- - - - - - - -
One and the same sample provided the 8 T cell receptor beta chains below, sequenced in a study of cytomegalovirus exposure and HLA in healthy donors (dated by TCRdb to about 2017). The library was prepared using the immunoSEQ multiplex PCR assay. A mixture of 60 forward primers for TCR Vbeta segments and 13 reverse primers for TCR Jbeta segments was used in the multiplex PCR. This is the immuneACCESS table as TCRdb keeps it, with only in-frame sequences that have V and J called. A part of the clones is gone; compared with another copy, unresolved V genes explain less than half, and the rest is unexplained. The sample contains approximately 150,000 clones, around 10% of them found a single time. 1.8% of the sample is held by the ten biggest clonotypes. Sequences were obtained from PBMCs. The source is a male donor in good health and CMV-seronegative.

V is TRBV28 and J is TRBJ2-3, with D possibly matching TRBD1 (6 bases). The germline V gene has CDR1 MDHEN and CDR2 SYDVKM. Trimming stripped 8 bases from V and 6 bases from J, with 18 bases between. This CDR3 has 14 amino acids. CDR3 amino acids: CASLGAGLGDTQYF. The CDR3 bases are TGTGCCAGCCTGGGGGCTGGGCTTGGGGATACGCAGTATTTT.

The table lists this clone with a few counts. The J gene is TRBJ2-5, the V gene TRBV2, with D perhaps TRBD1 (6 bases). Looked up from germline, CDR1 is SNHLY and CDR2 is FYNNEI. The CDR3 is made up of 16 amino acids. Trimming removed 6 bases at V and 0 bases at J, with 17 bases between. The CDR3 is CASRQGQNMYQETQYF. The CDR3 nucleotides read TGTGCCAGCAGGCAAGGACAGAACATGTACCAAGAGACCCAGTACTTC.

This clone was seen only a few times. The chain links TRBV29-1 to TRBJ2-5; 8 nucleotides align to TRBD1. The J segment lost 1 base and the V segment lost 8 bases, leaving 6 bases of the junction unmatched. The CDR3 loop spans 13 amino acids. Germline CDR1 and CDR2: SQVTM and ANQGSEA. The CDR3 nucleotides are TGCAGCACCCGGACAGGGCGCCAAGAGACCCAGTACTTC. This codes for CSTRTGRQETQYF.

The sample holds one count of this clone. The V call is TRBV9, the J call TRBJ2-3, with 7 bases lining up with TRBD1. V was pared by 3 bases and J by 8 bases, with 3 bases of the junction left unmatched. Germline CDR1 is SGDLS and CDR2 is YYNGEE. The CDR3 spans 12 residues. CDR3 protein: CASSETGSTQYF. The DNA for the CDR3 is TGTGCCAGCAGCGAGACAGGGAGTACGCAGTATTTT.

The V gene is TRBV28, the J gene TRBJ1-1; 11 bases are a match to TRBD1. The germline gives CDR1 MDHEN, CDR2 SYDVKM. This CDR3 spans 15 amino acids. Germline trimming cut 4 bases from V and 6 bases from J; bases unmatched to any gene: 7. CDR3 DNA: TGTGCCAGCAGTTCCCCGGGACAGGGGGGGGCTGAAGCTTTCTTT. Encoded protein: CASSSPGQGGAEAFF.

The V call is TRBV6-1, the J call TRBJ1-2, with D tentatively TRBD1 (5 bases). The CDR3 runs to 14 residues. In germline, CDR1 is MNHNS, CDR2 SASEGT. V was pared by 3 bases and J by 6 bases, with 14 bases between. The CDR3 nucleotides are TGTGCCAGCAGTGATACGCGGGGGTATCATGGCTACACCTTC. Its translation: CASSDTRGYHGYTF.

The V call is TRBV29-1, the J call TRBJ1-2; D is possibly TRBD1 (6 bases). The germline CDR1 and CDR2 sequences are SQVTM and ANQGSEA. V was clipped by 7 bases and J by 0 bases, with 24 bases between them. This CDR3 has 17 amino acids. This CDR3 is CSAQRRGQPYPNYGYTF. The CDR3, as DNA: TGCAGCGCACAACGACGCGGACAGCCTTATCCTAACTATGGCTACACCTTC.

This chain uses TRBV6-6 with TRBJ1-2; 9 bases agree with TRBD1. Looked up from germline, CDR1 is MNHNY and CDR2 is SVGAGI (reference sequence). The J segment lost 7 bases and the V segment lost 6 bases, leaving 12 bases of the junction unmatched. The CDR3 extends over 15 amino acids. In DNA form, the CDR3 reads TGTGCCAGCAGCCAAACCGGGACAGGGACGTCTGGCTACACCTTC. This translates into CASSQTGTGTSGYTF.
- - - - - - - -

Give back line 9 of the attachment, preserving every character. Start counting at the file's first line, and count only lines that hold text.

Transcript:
This chain uses TRBV6-6 with TRBJ1-2; 9 bases agree with TRBD1. Looked up from germline, CDR1 is MNHNY and CDR2 is SVGAGI (reference sequence). The J segment lost 7 bases and the V segment lost 6 bases, leaving 12 bases of the junction unmatched. The CDR3 extends over 15 amino acids. In DNA form, the CDR3 reads TGTGCCAGCAGCCAAACCGGGACAGGGACGTCTGGCTACACCTTC. This translates into CASSQTGTGTSGYTF.